Tough EU piracy laws branded 'Europe's SOPA'

Tough EU piracy laws branded 'Europe's SOPA'
Craig Chapple

By Craig Chapple

January 24th 2012 at 4:30PM

But little evidence suggests ACTA would enforce censorship

New measures to prevent internet piracy across Europe has sparked both criticism and debate online. 



The ‘Anti-Counterfeiting Trade Agreement’ – a legal understanding between ‘participating’ nations around the world –protects companies from trademark and copyright infringement, which is rampant across the internet.

Countries in the EU ready to sign the agreement, particularly Poland, have been targeted by internet attacks on government websites by groups such as Anonymous who believe ACTA could lead to a form of online censorship.

Some Polish websites have also pledged to stage blackouts in protest to the government’s pledge to sign.

Michael Boni, Poland’s minister for administration and digitisation, hit back to criticism stating that ACTA “in no way changes Polish laws or the rights of internet users and internet usage”.

Comparisons have been made to the controversial Stop Online Piracy Act, which was recently “indefinitely postponed” by congress in the US.

Whilst debates continue over the consequences of ACTA, the agreement does not appear to directly allow as far-reaching measures as its US counterpart, such as the blocking and removal of websites by companies.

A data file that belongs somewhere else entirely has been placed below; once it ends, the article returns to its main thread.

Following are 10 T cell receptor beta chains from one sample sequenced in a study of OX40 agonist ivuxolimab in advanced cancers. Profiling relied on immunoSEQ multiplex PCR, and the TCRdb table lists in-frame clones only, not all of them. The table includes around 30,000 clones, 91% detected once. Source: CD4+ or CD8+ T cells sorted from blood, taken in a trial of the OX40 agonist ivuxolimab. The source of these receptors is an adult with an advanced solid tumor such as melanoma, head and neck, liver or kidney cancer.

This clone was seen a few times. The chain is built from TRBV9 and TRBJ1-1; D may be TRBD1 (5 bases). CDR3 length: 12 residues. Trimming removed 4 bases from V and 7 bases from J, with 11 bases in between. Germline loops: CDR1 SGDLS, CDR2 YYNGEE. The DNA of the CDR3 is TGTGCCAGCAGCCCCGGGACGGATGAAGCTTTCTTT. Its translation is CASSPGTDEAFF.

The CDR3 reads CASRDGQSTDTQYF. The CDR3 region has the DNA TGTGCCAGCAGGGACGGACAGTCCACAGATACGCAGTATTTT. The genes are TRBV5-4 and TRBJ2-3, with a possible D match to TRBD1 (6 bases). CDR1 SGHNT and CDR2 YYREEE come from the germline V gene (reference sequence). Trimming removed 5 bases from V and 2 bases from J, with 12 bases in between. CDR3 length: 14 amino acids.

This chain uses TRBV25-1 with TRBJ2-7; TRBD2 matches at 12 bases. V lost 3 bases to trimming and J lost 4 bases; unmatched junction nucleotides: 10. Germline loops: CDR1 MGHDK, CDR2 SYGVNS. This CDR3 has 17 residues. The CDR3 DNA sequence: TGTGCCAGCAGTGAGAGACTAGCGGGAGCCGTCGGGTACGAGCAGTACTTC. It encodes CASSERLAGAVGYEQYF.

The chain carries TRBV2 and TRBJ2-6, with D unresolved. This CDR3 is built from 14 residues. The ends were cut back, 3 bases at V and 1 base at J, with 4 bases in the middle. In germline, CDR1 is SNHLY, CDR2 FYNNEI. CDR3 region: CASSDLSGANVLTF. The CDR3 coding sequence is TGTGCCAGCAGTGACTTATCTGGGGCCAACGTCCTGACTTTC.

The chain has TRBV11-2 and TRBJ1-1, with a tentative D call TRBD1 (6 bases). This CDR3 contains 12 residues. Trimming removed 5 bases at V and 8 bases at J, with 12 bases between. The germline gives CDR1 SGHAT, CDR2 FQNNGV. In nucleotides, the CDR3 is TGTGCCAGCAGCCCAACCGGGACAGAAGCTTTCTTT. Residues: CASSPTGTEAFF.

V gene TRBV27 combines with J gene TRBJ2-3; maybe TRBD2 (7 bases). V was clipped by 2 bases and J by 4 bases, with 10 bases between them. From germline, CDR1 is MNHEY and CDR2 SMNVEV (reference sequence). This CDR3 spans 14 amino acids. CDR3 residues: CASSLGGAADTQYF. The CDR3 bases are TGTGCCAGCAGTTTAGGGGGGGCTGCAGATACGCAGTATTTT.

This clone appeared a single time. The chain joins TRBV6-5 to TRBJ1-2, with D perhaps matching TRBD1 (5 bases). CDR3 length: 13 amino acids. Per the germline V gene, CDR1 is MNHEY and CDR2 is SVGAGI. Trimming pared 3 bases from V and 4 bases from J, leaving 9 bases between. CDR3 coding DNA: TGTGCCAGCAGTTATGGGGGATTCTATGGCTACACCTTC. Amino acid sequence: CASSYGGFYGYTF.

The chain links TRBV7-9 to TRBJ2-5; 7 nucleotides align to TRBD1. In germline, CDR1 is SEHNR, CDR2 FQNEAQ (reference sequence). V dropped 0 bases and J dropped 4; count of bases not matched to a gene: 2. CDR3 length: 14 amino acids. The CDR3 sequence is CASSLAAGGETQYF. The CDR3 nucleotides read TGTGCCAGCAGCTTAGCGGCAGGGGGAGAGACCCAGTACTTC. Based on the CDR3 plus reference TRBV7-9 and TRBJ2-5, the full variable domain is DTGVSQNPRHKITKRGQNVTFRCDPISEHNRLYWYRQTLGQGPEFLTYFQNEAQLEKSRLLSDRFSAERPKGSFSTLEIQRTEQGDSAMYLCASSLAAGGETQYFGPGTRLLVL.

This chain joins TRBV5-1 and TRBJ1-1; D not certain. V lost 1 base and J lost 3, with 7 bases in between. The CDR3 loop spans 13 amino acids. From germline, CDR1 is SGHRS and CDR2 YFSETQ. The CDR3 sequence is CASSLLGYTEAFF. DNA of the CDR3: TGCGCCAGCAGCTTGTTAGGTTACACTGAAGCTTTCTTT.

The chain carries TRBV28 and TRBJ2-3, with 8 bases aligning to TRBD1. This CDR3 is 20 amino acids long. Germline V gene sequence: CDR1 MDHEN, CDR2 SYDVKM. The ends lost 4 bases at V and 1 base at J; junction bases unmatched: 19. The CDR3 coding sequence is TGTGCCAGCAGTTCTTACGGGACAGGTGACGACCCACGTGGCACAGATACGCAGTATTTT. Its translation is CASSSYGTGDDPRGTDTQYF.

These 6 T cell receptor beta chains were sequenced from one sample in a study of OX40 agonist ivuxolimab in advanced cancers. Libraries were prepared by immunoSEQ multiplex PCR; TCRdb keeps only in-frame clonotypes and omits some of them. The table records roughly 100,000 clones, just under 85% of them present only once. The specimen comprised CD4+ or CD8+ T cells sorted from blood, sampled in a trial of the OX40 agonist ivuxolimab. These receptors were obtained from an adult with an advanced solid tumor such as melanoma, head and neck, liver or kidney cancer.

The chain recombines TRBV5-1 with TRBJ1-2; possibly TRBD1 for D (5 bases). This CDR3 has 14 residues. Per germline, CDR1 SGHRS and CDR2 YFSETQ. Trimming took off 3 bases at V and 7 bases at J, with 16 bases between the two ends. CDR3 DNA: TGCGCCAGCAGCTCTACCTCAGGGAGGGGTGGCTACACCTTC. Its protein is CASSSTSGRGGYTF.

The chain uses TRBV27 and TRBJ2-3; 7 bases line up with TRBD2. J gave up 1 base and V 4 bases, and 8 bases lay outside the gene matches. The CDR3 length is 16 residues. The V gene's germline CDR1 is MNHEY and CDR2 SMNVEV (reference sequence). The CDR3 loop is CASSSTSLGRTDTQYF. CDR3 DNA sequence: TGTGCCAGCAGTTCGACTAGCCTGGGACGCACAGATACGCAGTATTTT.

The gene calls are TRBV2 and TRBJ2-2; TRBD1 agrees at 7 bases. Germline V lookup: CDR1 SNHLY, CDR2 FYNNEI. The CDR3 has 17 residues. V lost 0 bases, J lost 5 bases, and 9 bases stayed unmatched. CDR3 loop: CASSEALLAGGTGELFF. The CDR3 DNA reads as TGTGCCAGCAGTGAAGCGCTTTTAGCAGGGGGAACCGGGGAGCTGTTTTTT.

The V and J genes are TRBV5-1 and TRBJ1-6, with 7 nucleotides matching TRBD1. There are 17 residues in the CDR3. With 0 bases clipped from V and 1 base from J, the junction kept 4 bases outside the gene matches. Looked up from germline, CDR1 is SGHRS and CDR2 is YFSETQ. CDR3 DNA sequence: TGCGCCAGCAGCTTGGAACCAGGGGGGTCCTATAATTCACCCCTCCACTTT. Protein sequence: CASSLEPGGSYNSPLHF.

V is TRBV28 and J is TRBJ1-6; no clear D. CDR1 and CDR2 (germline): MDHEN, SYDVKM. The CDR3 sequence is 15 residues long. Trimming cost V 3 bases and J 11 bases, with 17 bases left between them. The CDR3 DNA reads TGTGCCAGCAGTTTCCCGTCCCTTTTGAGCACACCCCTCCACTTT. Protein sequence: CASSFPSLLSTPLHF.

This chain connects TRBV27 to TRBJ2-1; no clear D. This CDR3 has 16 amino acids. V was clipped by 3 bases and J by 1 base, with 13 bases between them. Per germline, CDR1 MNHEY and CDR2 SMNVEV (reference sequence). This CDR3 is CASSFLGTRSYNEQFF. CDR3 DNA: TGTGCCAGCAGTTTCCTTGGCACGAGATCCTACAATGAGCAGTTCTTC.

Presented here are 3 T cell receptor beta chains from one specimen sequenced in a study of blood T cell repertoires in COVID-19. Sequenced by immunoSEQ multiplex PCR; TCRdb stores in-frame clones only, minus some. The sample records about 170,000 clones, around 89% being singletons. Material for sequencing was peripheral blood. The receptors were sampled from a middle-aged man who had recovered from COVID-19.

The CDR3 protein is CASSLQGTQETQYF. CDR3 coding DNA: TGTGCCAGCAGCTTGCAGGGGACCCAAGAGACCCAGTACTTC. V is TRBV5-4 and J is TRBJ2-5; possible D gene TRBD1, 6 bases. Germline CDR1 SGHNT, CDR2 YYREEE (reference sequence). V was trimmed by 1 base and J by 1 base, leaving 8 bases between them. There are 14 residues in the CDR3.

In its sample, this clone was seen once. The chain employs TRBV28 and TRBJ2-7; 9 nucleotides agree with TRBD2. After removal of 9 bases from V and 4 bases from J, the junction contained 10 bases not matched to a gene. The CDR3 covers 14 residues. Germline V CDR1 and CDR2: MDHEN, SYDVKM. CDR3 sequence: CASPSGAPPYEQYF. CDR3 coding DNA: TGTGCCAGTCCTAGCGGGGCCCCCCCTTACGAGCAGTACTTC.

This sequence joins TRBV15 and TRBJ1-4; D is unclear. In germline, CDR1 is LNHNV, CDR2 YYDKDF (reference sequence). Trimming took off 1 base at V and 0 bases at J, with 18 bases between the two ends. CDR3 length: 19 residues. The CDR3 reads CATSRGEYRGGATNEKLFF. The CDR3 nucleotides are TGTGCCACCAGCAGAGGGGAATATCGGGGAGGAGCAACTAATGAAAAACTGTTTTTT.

Any potential action against internet service providers (ISPs) would also be in contradiction against currently to a ruling made by The European Court of Justice ruled in November. It stated that EU law precludes injunctions taken against ISPs requiring them to block users from file sharing.

Previous versions of the bill seemed to suggest that ISPs would be forced into handing over personal data concerning their users if accused of streaming or illegally downloading copyrighted material.

The authors of the agreement denied this claim.

Polish trade body ZAIKS, which represents a group of authors and composers, has said that ACTA would in fact not affect the freedom of the internet, but would protect creators’ rights.

One issue with the treaty is the ambiguous nature in which it has been drafted. There appears to be no definitive, clear instruction on what rights holders and ISPs can do to prevent online piracy.

They are however encouraged in the agreement to establish a set of guidelines for the actions which should be taken.